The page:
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After Eight

Cornell University

8:25 (2016)

2.7

December 8, 2016

Tuning / Blend 3.3
Energy / Intensity 2.7
Innovation / Creativity 2.7
Soloists 3.3
Sound / Production 3.7
Repeat Listenability 2.7
Tracks
1 Telephone 3.3
2 Drink You Away 3.3
3 Storm Comin' 3.0
4 In the Next Room 3.0
5 Before It Breaks 3.3
6 Titanium 3.0
7 Crazy in Love 2.7
8 April Come She Will 4.0
9 New York 3.3
10 Last Love Song 4.0
11 You Go Down Smooth 3.3
12 Levels 3.0

Recorded 2013 – 2016
Total time: 41:55, 12 songs


Tuning / Blend 4
Energy / Intensity 3
Innovation / Creativity 3
Soloists 4
Sound / Production 4
Repeat Listenability 3
Tracks
1 Telephone 4
2 Drink You Away 3
3 Storm Comin' 3
4 In the Next Room 3
5 Before It Breaks 3
6 Titanium 3
7 Crazy in Love 3
8 April Come She Will 5
9 New York 3
10 Last Love Song 4
11 You Go Down Smooth 3
12 Levels 3

After Eight is the official a cappella subset of the all-female Cornell University Chorus. The barrier entry to this group is high, with two separate auditions, first to join the chorus, then to join After Eight. Accordingly, these women are skilled singers with exemplary blend, tight chords, and round tones. April Come She Will showcases After Eight's lovely blend and range particularly well, and is the best (and unsurprisingly the most choral) of the pieces on 8:25.

The group executes solid yet stolid arrangements of moderately upbeat covers with precision. The production is light, allowing the voices behind the microphones to be heard without distortion or studio effects. The overall result is a pleasant but unfortunately nondescript listen.

There is a surprising lack of dynamics throughout. They seem to hover around mezzo forte, and while every word is articulated and the cutoffs are clean, there is no impact. The climax of Storm Comin', with stomps and claps, is more of a fizzle. The soloists have uniformly pretty voices, and though they mostly break free from the standards of choral singing, there are errant vibratos (In the Next Room), obvious transitions between chest and head voice (Titanium), and moments that sound forced (in Levels, Drink You Away, and You Go Down Smooth).

With 8:25, After Eight has delivered a good listen. If the group plays to its strengths, the next album could be great.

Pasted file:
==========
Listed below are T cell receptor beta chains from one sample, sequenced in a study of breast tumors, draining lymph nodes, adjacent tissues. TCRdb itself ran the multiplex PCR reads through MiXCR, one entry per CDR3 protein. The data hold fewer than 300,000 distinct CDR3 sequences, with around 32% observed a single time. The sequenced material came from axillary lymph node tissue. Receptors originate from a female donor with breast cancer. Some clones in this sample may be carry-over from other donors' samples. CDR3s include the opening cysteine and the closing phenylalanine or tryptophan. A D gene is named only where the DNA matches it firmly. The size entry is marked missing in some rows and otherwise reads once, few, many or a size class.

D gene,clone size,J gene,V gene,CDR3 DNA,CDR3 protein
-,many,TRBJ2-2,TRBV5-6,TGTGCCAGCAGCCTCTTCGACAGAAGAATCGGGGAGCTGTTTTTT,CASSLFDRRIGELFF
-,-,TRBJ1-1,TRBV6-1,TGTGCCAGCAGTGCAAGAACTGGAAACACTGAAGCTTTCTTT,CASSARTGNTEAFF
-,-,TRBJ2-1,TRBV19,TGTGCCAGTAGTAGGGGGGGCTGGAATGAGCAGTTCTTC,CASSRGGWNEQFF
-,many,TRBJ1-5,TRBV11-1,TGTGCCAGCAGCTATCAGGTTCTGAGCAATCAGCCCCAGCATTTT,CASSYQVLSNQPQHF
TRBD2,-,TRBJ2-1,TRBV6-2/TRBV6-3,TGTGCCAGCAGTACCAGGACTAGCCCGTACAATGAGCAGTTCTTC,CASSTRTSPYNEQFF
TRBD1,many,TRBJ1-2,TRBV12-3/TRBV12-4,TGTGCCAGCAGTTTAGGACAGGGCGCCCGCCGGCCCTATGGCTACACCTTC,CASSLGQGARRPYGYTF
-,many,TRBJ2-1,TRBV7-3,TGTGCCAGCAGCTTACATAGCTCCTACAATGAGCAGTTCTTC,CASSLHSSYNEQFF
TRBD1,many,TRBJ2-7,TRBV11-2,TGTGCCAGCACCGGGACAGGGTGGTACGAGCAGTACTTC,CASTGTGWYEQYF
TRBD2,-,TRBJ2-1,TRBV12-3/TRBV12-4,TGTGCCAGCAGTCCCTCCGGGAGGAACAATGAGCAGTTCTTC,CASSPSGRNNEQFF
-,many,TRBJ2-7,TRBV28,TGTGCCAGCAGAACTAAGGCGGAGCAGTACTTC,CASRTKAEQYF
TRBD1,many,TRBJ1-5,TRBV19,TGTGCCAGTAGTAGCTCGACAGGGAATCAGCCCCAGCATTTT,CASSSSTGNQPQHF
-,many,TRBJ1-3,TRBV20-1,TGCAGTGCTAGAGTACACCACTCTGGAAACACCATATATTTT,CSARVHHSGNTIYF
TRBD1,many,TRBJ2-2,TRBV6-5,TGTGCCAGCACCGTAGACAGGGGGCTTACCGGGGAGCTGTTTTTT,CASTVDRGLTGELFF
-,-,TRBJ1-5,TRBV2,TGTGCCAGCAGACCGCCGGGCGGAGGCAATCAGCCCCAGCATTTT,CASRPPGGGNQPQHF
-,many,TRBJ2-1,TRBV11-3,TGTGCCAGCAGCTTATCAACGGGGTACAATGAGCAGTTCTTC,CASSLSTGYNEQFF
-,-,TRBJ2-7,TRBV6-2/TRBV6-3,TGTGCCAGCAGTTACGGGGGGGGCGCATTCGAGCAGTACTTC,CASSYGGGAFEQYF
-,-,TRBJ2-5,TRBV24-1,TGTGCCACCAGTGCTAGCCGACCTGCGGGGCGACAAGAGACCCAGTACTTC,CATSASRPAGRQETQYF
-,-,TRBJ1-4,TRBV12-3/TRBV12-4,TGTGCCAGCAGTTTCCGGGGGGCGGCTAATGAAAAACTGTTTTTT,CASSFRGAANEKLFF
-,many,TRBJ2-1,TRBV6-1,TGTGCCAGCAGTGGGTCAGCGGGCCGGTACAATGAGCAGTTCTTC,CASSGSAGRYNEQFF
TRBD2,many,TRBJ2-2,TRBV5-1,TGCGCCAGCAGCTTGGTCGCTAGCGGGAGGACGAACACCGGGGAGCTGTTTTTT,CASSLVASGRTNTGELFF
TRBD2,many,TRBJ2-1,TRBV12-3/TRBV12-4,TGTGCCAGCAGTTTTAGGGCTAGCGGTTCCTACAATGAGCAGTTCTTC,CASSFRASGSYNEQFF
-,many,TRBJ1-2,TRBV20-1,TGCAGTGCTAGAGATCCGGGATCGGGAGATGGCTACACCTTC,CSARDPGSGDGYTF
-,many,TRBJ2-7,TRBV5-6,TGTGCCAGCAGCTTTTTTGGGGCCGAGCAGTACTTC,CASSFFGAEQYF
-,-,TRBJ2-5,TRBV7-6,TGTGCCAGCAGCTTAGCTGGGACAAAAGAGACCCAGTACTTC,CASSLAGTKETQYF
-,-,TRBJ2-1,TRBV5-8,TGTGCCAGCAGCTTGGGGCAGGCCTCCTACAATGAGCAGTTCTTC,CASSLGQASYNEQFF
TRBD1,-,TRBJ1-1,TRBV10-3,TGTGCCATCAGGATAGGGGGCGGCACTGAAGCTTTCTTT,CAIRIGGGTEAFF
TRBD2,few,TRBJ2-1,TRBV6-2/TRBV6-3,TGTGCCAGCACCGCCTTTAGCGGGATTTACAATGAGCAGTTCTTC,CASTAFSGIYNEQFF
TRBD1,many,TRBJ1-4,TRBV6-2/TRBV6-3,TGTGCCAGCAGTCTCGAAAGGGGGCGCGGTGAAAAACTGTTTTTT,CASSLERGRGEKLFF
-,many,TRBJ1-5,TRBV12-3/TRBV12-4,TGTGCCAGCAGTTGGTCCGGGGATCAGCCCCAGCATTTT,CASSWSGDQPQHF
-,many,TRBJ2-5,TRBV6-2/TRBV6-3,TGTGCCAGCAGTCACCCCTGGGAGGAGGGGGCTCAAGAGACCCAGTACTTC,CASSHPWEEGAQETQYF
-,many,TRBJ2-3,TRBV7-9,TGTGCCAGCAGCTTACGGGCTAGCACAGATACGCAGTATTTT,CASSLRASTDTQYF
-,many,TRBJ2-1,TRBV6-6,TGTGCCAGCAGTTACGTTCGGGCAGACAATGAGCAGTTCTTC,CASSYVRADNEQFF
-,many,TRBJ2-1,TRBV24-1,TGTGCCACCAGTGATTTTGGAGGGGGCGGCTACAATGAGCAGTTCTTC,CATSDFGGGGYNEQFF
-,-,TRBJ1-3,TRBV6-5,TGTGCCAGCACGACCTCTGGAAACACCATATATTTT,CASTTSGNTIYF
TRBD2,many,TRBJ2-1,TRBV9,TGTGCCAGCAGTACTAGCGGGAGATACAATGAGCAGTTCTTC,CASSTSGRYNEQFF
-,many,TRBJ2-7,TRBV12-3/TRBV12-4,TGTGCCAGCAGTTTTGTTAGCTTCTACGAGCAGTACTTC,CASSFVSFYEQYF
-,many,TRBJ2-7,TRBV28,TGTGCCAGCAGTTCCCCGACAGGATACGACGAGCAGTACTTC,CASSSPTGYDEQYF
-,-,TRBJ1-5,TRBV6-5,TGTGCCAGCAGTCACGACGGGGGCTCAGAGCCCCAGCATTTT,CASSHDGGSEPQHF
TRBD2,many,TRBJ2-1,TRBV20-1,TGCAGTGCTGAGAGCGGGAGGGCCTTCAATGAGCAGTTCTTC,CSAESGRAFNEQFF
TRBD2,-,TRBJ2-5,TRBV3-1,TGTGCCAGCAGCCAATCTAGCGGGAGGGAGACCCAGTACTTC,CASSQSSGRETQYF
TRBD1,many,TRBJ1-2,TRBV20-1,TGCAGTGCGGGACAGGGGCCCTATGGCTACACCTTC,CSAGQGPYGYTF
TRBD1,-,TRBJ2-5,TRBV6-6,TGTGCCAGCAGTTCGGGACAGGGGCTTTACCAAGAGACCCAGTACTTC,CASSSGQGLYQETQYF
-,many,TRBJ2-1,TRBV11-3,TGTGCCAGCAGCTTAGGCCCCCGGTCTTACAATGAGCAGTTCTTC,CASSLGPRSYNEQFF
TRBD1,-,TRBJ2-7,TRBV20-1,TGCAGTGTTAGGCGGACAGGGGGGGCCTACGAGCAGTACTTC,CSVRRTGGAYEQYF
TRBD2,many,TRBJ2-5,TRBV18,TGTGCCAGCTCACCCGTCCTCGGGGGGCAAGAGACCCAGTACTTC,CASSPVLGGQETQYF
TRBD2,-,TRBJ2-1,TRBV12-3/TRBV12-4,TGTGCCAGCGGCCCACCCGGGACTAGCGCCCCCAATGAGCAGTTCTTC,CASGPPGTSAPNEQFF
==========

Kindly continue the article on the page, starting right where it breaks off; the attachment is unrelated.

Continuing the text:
Tuning / Blend 2
Energy / Intensity 2
Innovation / Creativity 2
Soloists 3
Sound / Production 3
Repeat Listenability 2
Tracks
1 Telephone 3
2 Drink You Away 3
3 Storm Comin' 2
4 In the Next Room 3
5 Before It Breaks 3
6 Titanium 3
7 Crazy in Love 2
8 April Come She Will 3
9 New York 3
10 Last Love Song 3
11 You Go Down Smooth 3
12 Levels 3

After Eight still sounds pretty and well-rehearsed, but these women come up short on energetic confidence and sizzle on 8:25.

The soft, gentle, and warm delivery for most of After Eight's selected repertoire is a bit off, right from the start. The backgrounds in Telephone need way more grit and spit and hard diction to pop this female empowerment song off the score. Sleepy and under-tempo, Storm Comin' doesn't translate well to a heavy spiritual that should drip with power; the same underwhelming vibe hampers the slowed-down version of Crazy in Love, where high-energy should absolutely slay, even if it is a reinterpretation. At times on this release, After Eight struggles to capture the right mood and feel for their music.

The production doesn't always help fill in the gaps. Universally here, the backgrounds are too loud, sometimes even louder than the leads. This is a particular problem on gentler works like Last Love Song, which is such a pleading, hurts-so-good piece where the lead really should have her own sonic space to tell the story, but all of the individual lines are turned up too high and largely remain at the same level, too. It would have been nice to create a vocal tapestry where individual lines get the spotlight from time to time in the background as the lead line floats above. We also get too much too often: too much reverb, too much digital tuning, too much bass boost. The album has a stapled-together kind of sound, instead of a smooth and creamy sound. But, it's also hard to find the sonic sweet spot if the voices aren't delivering the right intensity.